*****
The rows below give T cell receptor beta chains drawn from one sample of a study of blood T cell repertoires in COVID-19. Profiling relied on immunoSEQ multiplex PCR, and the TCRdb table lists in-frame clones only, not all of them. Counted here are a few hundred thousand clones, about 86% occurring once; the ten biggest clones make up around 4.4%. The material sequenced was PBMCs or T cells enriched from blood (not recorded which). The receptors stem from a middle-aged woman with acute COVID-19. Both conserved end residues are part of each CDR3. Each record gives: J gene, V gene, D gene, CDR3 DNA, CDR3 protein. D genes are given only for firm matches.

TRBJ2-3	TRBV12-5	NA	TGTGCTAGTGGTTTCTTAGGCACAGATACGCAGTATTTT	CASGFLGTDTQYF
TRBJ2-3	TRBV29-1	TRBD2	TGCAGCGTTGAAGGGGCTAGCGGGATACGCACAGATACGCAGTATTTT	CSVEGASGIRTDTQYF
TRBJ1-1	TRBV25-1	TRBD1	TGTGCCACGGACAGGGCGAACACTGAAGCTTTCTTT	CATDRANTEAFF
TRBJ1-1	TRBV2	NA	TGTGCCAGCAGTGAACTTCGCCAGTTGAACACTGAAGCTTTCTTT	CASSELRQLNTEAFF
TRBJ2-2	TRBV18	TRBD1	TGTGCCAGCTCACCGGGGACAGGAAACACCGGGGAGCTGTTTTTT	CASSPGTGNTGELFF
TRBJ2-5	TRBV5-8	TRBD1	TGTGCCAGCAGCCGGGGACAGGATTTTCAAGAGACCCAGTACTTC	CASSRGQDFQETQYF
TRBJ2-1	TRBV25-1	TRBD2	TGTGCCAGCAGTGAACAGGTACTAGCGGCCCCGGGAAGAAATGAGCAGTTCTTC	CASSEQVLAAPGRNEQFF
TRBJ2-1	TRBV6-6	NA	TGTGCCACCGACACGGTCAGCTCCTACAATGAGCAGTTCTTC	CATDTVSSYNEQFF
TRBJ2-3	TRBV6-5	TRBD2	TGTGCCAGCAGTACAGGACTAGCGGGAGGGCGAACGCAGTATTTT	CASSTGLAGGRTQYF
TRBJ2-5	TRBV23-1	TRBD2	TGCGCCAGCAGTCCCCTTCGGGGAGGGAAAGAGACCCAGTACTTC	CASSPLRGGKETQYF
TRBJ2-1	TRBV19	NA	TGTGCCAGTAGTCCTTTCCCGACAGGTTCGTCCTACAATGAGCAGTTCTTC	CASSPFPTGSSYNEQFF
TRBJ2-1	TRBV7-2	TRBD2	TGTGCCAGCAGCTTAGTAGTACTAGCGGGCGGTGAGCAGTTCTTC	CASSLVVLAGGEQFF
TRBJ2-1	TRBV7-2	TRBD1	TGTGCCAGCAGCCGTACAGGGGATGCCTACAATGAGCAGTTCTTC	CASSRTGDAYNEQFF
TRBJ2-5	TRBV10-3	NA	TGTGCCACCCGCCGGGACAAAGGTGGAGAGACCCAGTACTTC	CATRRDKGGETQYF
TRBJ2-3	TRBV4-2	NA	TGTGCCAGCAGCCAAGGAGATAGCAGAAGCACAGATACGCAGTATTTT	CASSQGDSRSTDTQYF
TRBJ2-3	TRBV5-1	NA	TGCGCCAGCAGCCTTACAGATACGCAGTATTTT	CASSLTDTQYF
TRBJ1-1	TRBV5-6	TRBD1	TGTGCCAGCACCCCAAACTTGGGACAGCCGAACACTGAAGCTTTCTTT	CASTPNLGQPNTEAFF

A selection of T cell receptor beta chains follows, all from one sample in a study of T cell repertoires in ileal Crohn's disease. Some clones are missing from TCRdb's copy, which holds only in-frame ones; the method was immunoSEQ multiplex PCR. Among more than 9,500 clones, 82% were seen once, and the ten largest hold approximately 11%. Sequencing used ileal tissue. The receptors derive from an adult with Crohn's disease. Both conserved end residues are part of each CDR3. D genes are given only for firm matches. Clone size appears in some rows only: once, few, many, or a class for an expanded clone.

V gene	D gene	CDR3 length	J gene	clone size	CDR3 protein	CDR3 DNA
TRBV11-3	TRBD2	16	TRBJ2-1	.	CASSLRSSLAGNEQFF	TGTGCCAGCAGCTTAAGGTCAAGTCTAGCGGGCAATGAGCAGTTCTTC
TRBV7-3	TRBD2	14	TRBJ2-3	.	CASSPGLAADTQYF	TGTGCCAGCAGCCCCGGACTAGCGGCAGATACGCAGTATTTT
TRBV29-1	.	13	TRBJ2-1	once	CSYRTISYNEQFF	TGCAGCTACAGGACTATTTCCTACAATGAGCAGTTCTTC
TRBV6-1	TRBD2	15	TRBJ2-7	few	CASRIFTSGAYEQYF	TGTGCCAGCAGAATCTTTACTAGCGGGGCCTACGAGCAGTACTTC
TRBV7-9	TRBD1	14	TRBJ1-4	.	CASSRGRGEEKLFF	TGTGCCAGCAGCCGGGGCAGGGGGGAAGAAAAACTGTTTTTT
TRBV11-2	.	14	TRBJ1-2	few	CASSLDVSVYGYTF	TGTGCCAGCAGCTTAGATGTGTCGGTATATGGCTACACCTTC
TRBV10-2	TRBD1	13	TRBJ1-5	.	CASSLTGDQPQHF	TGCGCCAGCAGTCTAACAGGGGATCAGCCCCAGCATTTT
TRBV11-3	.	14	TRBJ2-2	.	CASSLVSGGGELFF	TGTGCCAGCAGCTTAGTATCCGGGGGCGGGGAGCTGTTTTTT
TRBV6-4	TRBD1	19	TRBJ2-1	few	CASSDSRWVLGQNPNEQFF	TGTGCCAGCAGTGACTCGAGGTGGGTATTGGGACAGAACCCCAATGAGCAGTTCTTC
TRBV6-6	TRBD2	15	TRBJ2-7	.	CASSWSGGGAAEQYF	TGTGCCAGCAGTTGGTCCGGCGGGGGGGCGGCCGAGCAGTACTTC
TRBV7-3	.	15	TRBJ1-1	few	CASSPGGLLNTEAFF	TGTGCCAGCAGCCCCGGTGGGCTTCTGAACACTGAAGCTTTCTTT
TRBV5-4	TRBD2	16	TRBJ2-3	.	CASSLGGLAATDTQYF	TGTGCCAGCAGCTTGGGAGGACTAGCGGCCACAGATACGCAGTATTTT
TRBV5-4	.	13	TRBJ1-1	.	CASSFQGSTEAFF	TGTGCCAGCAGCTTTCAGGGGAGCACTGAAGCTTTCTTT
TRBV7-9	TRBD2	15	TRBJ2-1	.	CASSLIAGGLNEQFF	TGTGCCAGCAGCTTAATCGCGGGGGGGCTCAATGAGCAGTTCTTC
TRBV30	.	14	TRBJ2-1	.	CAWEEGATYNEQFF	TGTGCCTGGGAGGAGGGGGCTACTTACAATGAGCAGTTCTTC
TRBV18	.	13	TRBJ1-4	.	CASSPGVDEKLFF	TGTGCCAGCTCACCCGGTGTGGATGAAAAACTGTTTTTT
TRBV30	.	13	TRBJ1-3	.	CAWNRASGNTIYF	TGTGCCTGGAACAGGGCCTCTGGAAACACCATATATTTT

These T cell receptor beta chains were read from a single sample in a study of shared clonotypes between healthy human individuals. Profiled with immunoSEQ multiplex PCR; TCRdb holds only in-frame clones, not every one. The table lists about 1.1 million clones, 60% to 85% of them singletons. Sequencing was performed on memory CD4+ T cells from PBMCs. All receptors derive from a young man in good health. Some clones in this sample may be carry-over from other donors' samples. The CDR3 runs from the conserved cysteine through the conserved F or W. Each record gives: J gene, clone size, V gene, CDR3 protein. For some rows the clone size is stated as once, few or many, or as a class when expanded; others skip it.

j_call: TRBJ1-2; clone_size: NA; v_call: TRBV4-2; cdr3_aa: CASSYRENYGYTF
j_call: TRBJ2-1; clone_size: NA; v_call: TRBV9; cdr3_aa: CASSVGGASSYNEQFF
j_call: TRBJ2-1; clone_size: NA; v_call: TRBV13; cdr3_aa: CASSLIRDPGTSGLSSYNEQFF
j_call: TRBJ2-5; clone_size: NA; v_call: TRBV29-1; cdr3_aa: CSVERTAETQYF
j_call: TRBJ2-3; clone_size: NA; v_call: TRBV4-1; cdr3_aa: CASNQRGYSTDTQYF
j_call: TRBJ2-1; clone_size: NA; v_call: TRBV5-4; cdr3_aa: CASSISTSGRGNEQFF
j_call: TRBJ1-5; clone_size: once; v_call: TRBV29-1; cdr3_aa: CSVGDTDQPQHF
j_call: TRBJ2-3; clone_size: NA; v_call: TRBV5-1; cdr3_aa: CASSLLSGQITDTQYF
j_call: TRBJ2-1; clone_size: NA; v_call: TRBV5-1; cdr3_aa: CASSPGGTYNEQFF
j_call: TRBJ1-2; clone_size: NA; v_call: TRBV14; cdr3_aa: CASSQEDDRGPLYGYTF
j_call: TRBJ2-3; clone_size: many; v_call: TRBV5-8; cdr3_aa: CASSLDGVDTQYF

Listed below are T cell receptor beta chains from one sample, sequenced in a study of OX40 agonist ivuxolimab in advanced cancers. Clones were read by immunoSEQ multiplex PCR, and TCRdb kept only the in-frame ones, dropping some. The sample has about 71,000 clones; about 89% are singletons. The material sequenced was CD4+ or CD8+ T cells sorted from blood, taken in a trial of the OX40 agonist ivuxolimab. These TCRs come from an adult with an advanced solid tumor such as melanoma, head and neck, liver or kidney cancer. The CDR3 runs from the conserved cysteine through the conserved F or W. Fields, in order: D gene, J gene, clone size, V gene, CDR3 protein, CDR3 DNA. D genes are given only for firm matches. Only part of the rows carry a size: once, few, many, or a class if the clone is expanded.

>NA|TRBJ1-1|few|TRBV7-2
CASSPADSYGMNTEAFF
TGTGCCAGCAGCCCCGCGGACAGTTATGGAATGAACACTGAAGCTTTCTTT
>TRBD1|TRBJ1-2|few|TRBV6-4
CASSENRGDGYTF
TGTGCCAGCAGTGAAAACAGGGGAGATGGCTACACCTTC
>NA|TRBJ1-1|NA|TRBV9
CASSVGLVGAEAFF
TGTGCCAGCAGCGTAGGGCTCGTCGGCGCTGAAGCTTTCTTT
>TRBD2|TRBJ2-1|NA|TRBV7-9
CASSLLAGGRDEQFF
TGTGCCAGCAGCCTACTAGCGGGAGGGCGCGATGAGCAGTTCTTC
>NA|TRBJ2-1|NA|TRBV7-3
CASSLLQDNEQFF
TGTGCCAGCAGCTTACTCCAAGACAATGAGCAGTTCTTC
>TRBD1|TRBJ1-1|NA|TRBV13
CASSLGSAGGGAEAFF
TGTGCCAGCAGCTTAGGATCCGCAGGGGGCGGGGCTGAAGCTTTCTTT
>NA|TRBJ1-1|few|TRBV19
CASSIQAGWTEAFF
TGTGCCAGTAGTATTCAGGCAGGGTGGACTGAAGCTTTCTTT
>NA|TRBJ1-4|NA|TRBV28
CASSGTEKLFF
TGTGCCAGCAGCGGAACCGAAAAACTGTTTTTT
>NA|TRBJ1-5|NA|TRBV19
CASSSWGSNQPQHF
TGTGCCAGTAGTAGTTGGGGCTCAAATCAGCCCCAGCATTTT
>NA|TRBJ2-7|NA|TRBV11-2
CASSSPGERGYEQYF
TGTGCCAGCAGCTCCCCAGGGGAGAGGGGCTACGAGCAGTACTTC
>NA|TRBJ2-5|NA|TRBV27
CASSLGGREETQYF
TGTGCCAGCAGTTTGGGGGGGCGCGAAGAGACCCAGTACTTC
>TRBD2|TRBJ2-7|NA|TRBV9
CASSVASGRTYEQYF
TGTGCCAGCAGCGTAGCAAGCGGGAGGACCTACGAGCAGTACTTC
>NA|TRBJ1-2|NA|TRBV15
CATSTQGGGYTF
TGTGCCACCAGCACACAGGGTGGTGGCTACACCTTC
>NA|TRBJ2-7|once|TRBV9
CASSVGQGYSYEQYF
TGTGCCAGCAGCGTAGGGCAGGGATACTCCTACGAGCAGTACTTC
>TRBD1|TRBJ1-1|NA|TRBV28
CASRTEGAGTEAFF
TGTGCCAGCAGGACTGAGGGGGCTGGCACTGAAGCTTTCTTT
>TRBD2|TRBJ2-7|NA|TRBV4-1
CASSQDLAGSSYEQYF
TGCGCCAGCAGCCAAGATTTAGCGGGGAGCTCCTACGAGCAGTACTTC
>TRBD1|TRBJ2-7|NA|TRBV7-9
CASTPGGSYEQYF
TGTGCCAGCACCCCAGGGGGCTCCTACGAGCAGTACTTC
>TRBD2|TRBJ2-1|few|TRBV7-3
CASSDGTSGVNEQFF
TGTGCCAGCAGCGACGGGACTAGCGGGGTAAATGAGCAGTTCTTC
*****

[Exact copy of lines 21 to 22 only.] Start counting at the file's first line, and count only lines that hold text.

TRBV11-3	TRBD2	16	TRBJ2-1	.	CASSLRSSLAGNEQFF	TGTGCCAGCAGCTTAAGGTCAAGTCTAGCGGGCAATGAGCAGTTCTTC
TRBV7-3	TRBD2	14	TRBJ2-3	.	CASSPGLAADTQYF	TGTGCCAGCAGCCCCGGACTAGCGGCAGATACGCAGTATTTT